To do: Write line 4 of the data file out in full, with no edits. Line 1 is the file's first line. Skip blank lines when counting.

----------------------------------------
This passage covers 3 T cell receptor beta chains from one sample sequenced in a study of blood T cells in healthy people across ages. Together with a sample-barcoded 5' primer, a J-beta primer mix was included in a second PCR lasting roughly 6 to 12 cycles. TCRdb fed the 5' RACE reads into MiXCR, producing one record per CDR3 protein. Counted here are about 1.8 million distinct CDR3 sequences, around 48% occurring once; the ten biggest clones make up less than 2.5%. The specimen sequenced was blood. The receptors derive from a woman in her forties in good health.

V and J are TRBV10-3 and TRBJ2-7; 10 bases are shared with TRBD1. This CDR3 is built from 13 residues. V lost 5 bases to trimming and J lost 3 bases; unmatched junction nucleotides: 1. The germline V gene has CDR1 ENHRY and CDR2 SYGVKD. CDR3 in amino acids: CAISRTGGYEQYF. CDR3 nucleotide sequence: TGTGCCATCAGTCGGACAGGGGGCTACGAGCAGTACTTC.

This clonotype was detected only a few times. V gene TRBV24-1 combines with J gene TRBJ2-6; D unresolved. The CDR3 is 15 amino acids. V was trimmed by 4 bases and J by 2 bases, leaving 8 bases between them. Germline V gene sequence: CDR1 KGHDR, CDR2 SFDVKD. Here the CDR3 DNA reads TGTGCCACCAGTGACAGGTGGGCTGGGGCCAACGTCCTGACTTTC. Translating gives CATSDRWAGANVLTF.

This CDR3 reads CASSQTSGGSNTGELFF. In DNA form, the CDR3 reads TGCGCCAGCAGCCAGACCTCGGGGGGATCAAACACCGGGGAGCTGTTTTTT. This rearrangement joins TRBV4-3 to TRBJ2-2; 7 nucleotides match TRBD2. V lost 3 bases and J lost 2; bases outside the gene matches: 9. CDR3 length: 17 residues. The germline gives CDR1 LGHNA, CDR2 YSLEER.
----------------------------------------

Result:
This CDR3 reads CASSQTSGGSNTGELFF. In DNA form, the CDR3 reads TGCGCCAGCAGCCAGACCTCGGGGGGATCAAACACCGGGGAGCTGTTTTTT. This rearrangement joins TRBV4-3 to TRBJ2-2; 7 nucleotides match TRBD2. V lost 3 bases and J lost 2; bases outside the gene matches: 9. CDR3 length: 17 residues. The germline gives CDR1 LGHNA, CDR2 YSLEER.